I’ve said this to Brannon for years, because he and I would talk about the show when it was first invented. I just don’t understand why it doesn’t even believe in itself. Examine the fundamental premise of Voyager. A starship chases a bunch of renegades. Both ships are flung to the opposite side of the galaxy. The renegades are forced to come aboard Voyager. They all have to live together on their way home, which is going to take a century or whatever they set up in the beginning. I thought, This is a good premise. That’s interesting. Get them away from all the familiar Star Trek aliens, throw them out into a whole new section of space where anything can happen. Lots of situations for conflict among the crew. The premise has a lot of possibilities. Before it aired, I was at a convention in Pasadena, and [scenic illustrator, technical consultant Rick] Sternbach and [scenic art supervisor, technical consultant Michael] Okuda were on stage, and they were answering questions from the audience about the new ship. It was all very technical, and they were talking about the fact that in the premise this ship was going to have problems. It wasn’t going to have unlimited sources of energy. It wasn’t going to have all the doodads of the Enterprise. It was going to be rougher, fending for themselves more, having to trade to get supplies that they want. That didn’t happen. It doesn’t happen at all, and it’s a lie to the audience. I think the audience intuitively knows when something is true and something is not true. Voyager is not true. If it were true, the ship would not look spick-and-span every week, after all these battles it goes through. How many times has the bridge been destroyed? How many shuttlecrafts have vanished, and another one just comes out of the oven? That kind of bullsh!tting the audience I think takes its toll. At some point the audience stops taking it seriously, because they know that this is not really the way this would happen. These people wouldn’t act like this.
It is a very valid criticism, and one that cuts right to the heart of Voyager as a television show.
The early seasons of Voyager had casually accepted this betrayal of the premise. Parallax went out of its way to insist that the crew would still have access to the holodeck, the most extravagant of twenty-fourth century luxuries. Phage had Torres construct an extremely convenient dilithium refinery on the ship that did not disrupt any major systems or disfigure the ship in any way. The Maquis and Starfleet crews never really came into conflict, mutinying together in Prime Factors. The only character who consistently undermined Janeway was off the ship by the end of State of Flux.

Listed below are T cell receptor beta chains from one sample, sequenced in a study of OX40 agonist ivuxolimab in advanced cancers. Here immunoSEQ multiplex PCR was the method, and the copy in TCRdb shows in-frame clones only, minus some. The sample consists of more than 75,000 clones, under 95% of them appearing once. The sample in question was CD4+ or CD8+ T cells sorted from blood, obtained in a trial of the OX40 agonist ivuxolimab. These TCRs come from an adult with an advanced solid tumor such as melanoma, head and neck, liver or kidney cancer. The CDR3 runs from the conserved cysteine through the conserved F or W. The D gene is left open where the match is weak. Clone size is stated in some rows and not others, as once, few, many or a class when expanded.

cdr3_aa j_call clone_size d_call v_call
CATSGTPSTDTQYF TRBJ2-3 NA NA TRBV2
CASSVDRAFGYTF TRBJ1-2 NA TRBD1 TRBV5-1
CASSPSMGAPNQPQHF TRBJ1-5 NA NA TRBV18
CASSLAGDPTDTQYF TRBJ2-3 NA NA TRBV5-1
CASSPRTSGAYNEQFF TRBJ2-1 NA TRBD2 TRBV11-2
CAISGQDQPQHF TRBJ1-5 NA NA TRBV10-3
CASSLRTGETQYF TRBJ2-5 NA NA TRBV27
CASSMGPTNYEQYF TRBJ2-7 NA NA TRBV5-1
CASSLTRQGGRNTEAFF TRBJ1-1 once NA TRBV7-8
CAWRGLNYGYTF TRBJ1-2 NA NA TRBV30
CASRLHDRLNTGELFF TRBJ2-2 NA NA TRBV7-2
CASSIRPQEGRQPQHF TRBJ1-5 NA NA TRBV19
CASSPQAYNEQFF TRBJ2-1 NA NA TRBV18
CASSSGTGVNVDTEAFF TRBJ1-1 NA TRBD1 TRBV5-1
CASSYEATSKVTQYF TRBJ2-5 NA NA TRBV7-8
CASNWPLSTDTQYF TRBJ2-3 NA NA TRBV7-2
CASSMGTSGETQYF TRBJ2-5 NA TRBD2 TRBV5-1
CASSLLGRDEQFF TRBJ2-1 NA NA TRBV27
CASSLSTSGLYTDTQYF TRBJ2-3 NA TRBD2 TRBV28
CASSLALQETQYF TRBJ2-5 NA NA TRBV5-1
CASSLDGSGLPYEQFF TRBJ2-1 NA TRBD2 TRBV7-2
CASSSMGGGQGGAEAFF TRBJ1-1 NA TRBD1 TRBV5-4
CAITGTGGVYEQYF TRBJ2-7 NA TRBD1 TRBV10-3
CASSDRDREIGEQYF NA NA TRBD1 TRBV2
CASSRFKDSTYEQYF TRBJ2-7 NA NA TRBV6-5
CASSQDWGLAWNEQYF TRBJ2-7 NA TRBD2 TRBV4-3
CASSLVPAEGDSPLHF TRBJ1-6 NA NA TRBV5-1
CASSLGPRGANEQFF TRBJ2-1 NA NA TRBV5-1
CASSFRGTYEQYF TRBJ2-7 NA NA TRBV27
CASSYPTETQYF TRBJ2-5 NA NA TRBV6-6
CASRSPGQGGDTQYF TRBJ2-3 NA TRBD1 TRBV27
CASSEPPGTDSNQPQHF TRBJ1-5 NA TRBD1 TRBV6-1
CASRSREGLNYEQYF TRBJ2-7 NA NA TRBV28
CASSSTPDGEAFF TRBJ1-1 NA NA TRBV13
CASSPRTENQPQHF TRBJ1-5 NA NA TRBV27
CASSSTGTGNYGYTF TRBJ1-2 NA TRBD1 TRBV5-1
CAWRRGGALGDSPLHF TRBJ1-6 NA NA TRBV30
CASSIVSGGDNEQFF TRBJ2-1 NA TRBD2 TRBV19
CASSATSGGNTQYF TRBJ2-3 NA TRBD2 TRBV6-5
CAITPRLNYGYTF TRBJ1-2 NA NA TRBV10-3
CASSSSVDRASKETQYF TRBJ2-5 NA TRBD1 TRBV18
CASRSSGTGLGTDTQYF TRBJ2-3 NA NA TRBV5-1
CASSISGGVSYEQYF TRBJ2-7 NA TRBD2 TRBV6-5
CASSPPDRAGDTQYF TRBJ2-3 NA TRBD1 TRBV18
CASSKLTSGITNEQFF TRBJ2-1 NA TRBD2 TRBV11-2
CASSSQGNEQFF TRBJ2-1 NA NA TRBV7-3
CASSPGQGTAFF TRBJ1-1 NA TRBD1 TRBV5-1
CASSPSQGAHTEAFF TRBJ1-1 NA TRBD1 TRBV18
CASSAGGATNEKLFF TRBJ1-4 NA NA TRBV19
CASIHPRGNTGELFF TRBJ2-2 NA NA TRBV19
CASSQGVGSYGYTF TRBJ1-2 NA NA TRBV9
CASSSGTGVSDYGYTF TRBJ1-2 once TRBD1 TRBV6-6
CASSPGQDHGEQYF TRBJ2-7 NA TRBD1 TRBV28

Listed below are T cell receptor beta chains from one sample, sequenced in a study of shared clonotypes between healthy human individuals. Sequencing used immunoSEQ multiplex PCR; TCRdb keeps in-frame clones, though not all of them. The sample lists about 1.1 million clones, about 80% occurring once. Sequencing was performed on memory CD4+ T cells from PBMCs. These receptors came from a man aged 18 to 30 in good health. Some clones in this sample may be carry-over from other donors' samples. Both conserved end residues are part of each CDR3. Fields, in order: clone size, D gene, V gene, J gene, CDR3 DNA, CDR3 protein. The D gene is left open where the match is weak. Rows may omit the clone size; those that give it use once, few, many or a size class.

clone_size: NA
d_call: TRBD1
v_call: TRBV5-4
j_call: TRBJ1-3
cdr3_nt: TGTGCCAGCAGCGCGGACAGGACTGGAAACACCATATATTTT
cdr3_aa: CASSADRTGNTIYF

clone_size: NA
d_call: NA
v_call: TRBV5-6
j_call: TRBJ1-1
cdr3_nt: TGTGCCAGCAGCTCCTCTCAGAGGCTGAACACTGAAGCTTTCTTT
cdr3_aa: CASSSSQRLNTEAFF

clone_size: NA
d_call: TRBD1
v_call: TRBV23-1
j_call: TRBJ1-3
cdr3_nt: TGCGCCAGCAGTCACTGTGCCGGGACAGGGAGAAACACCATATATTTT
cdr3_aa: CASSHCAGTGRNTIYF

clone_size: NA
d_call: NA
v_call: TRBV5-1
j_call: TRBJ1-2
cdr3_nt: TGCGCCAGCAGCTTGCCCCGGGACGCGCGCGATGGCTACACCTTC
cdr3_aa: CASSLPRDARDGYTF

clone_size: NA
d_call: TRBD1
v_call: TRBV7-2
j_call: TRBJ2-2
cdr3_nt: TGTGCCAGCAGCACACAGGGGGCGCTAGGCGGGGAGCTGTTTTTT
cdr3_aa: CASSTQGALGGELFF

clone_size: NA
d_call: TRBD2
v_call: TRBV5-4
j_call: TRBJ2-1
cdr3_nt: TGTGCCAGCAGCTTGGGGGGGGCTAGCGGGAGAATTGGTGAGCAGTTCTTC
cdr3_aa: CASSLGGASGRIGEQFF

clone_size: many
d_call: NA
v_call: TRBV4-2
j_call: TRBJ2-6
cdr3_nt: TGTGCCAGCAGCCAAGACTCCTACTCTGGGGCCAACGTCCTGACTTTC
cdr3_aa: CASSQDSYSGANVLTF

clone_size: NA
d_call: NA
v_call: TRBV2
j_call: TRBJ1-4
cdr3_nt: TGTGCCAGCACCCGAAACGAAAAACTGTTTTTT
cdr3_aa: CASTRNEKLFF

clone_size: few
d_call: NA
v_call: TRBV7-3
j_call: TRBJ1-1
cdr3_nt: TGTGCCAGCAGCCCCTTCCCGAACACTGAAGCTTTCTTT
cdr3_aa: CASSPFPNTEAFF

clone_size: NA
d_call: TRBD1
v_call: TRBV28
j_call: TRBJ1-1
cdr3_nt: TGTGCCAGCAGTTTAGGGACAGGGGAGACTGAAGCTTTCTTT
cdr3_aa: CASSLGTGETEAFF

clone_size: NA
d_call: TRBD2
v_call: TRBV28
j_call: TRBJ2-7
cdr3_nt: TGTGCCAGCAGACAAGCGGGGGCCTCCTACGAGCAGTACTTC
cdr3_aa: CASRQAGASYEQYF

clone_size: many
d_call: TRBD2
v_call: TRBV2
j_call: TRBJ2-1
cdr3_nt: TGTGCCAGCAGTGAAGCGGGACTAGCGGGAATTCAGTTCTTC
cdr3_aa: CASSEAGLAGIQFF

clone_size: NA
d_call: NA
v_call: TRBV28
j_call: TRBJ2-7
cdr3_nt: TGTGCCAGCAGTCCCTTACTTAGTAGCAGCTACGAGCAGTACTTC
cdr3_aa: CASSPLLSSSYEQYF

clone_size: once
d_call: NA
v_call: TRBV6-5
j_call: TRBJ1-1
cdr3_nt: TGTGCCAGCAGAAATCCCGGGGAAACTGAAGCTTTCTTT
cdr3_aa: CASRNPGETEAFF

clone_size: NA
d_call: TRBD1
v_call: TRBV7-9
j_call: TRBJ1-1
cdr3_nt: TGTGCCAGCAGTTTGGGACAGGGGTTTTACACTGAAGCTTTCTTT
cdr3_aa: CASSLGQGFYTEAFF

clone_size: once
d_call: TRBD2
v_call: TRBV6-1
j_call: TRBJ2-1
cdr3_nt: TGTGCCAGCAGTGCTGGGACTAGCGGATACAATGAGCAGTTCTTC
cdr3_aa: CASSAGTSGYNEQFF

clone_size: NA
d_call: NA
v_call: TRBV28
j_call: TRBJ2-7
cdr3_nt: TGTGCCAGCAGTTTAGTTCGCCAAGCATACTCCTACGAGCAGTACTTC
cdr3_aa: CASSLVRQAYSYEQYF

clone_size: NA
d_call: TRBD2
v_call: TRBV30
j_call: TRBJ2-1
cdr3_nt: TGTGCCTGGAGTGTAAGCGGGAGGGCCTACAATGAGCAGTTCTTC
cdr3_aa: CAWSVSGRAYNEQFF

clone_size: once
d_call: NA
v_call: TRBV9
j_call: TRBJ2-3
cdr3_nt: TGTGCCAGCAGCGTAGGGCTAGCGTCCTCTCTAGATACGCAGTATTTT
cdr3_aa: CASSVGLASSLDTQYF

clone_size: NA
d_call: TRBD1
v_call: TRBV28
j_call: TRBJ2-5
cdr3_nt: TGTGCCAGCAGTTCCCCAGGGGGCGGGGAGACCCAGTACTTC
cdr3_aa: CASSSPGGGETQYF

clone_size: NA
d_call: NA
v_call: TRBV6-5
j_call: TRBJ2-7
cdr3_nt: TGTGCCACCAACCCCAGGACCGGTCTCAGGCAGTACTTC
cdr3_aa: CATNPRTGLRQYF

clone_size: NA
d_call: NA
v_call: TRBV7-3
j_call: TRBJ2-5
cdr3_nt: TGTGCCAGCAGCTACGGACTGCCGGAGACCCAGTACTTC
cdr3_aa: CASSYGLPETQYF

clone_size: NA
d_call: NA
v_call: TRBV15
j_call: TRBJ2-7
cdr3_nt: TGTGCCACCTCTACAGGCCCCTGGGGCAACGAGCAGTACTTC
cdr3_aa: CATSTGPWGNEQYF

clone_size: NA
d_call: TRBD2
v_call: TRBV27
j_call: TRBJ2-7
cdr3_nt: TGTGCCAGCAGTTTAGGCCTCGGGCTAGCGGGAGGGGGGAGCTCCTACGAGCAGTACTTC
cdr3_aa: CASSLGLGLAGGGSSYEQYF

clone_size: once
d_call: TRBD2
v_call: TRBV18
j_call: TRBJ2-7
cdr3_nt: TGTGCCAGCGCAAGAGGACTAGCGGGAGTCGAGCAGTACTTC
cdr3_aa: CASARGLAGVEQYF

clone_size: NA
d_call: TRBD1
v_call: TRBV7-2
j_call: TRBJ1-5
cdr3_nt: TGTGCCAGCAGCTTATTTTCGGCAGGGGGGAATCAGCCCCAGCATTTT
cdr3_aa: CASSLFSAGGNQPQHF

Nevertheless, the show did make some small attempt to engage with these ideas over the course of the second season. Voyager found itself forced to consider negotiation and alliance-building with the Kazon in Alliances; Michael Jonas, a former Maquis crewmember, begins conspiring with Seska in that same episode. Suder, another Maquis crewmember, was revealed to be homicidal in Meld. By and large, the execution of these ideas was rather clumsy and terrible. Voyager never embraced its premise as well as Deep Space Nine.
With Michael Piller gone, and with Sacred Ground airing as the last hold over from the second season production block, Future’s End, Part I and Future’s End, Part II could commit to this generic conflict- and tension-free version of Voyager. As fun as the two-parter might be, it also feels like a betrayal of the show’s core premise. Captain Kathryn Janeway has returned home, fulfilling the show’s statement of purpose. Even if the ship has returned to twentieth-century Earth, it should be a source of reflection and introspection.
Instead, everything is tidied away. The paradox at the heart of the episode is undone. It seems that time ship may never have been set back, because the explosion that spurs the story never occurred. The only significant reference to the series’ core promise is a two-line exchange in the final act of Future’s End, Part II. Janeway readily accepts that Braxton could not justify taking Voyager home, although later episodes seem to suggest that the future might have saved itself a lot of hassle if he just agreed then and there.
Still, as with a couple of these early third season episodes, there is a slight tweaking of some of the underlying status quo. This is very transparently housekeeping from the show’s writing staff, taking the opportunity to rework some core aspects of the premise and character dynamics in the most inorganic way possible. During the third season of Voyager, it often seems like change does not flow from character development or growth. Instead, change is driven by contrivance or circumstance.
For example, Warlord takes the opportunity to dissolve the relationship between Neelix and Kes. This is undoubtedly a good thing, given how creepy and possessive that relationship was shown to be in episodes like Twisted and Parturition. It is interesting to wonder what the production team had been thinking when they put the characters in a romantic relationship, given one was a scruffy hedgehog and the other was less than two years old. However, rather than having the pair break up organically, they are broken up by a malevolent alien warlord.